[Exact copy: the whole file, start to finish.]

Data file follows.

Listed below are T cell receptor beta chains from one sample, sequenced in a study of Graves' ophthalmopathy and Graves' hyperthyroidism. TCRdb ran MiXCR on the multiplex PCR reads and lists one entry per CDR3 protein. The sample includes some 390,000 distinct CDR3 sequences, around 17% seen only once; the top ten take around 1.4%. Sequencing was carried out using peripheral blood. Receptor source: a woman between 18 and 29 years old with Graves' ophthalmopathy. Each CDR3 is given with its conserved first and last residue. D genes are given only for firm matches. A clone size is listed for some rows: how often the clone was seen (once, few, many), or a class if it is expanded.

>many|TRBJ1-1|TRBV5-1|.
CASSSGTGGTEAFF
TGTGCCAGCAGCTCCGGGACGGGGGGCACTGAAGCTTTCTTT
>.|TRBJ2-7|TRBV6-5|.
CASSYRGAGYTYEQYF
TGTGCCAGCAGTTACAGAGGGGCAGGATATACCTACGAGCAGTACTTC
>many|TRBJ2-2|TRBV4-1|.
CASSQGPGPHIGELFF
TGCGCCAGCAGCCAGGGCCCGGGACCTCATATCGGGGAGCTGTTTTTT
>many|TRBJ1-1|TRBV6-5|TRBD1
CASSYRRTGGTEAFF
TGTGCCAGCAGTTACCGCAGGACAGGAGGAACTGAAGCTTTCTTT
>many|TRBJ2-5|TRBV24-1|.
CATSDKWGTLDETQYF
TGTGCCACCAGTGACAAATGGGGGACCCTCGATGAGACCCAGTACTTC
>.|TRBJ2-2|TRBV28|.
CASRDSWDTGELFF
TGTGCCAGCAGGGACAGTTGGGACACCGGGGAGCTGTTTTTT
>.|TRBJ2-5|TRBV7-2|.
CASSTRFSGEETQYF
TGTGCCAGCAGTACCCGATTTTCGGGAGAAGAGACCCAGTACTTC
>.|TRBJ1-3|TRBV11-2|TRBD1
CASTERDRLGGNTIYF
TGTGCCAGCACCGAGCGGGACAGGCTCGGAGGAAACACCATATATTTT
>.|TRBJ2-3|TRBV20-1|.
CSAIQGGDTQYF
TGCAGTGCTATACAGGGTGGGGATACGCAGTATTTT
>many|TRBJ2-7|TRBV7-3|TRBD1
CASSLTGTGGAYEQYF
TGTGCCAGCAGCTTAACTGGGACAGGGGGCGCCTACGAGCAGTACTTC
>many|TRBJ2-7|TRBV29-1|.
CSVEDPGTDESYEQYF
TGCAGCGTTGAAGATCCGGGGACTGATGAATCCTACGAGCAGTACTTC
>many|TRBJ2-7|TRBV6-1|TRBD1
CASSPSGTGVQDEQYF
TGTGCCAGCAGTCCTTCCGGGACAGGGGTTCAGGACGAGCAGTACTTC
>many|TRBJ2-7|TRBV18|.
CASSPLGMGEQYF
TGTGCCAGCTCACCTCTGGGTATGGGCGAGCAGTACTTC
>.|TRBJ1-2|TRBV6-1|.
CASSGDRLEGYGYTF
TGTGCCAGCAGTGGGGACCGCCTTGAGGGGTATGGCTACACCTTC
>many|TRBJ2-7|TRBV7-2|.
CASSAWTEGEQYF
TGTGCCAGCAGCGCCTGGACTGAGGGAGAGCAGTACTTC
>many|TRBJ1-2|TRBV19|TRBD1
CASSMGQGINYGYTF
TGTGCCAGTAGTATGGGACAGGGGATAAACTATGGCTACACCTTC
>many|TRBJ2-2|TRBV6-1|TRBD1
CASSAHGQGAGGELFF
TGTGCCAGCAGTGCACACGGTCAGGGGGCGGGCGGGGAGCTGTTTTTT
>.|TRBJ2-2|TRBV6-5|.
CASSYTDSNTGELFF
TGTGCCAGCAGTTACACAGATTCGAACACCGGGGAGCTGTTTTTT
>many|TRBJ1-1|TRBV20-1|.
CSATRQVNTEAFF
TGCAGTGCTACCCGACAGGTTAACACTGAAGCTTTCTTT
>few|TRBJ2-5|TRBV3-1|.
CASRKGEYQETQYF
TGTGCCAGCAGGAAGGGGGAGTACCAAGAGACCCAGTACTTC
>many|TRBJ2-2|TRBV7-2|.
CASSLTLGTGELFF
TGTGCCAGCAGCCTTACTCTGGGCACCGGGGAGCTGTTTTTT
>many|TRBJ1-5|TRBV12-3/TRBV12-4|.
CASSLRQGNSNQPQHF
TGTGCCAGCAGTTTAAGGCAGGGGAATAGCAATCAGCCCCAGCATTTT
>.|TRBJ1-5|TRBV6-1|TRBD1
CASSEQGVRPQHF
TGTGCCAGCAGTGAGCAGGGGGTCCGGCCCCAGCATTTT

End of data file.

Listed below are T cell receptor beta chains from one sample, sequenced in a study of Graves' ophthalmopathy and Graves' hyperthyroidism. TCRdb ran MiXCR on the multiplex PCR reads and lists one entry per CDR3 protein. The sample includes some 390,000 distinct CDR3 sequences, around 17% seen only once; the top ten take around 1.4%. Sequencing was carried out using peripheral blood. Receptor source: a woman between 18 and 29 years old with Graves' ophthalmopathy. Each CDR3 is given with its conserved first and last residue. D genes are given only for firm matches. A clone size is listed for some rows: how often the clone was seen (once, few, many), or a class if it is expanded.

>many|TRBJ1-1|TRBV5-1|.
CASSSGTGGTEAFF
TGTGCCAGCAGCTCCGGGACGGGGGGCACTGAAGCTTTCTTT
>.|TRBJ2-7|TRBV6-5|.
CASSYRGAGYTYEQYF
TGTGCCAGCAGTTACAGAGGGGCAGGATATACCTACGAGCAGTACTTC
>many|TRBJ2-2|TRBV4-1|.
CASSQGPGPHIGELFF
TGCGCCAGCAGCCAGGGCCCGGGACCTCATATCGGGGAGCTGTTTTTT
>many|TRBJ1-1|TRBV6-5|TRBD1
CASSYRRTGGTEAFF
TGTGCCAGCAGTTACCGCAGGACAGGAGGAACTGAAGCTTTCTTT
>many|TRBJ2-5|TRBV24-1|.
CATSDKWGTLDETQYF
TGTGCCACCAGTGACAAATGGGGGACCCTCGATGAGACCCAGTACTTC
>.|TRBJ2-2|TRBV28|.
CASRDSWDTGELFF
TGTGCCAGCAGGGACAGTTGGGACACCGGGGAGCTGTTTTTT
>.|TRBJ2-5|TRBV7-2|.
CASSTRFSGEETQYF
TGTGCCAGCAGTACCCGATTTTCGGGAGAAGAGACCCAGTACTTC
>.|TRBJ1-3|TRBV11-2|TRBD1
CASTERDRLGGNTIYF
TGTGCCAGCACCGAGCGGGACAGGCTCGGAGGAAACACCATATATTTT
>.|TRBJ2-3|TRBV20-1|.
CSAIQGGDTQYF
TGCAGTGCTATACAGGGTGGGGATACGCAGTATTTT
>many|TRBJ2-7|TRBV7-3|TRBD1
CASSLTGTGGAYEQYF
TGTGCCAGCAGCTTAACTGGGACAGGGGGCGCCTACGAGCAGTACTTC
>many|TRBJ2-7|TRBV29-1|.
CSVEDPGTDESYEQYF
TGCAGCGTTGAAGATCCGGGGACTGATGAATCCTACGAGCAGTACTTC
>many|TRBJ2-7|TRBV6-1|TRBD1
CASSPSGTGVQDEQYF
TGTGCCAGCAGTCCTTCCGGGACAGGGGTTCAGGACGAGCAGTACTTC
>many|TRBJ2-7|TRBV18|.
CASSPLGMGEQYF
TGTGCCAGCTCACCTCTGGGTATGGGCGAGCAGTACTTC
>.|TRBJ1-2|TRBV6-1|.
CASSGDRLEGYGYTF
TGTGCCAGCAGTGGGGACCGCCTTGAGGGGTATGGCTACACCTTC
>many|TRBJ2-7|TRBV7-2|.
CASSAWTEGEQYF
TGTGCCAGCAGCGCCTGGACTGAGGGAGAGCAGTACTTC
>many|TRBJ1-2|TRBV19|TRBD1
CASSMGQGINYGYTF
TGTGCCAGTAGTATGGGACAGGGGATAAACTATGGCTACACCTTC
>many|TRBJ2-2|TRBV6-1|TRBD1
CASSAHGQGAGGELFF
TGTGCCAGCAGTGCACACGGTCAGGGGGCGGGCGGGGAGCTGTTTTTT
>.|TRBJ2-2|TRBV6-5|.
CASSYTDSNTGELFF
TGTGCCAGCAGTTACACAGATTCGAACACCGGGGAGCTGTTTTTT
>many|TRBJ1-1|TRBV20-1|.
CSATRQVNTEAFF
TGCAGTGCTACCCGACAGGTTAACACTGAAGCTTTCTTT
>few|TRBJ2-5|TRBV3-1|.
CASRKGEYQETQYF
TGTGCCAGCAGGAAGGGGGAGTACCAAGAGACCCAGTACTTC
>many|TRBJ2-2|TRBV7-2|.
CASSLTLGTGELFF
TGTGCCAGCAGCCTTACTCTGGGCACCGGGGAGCTGTTTTTT
>many|TRBJ1-5|TRBV12-3/TRBV12-4|.
CASSLRQGNSNQPQHF
TGTGCCAGCAGTTTAAGGCAGGGGAATAGCAATCAGCCCCAGCATTTT
>.|TRBJ1-5|TRBV6-1|TRBD1
CASSEQGVRPQHF
TGTGCCAGCAGTGAGCAGGGGGTCCGGCCCCAGCATTTT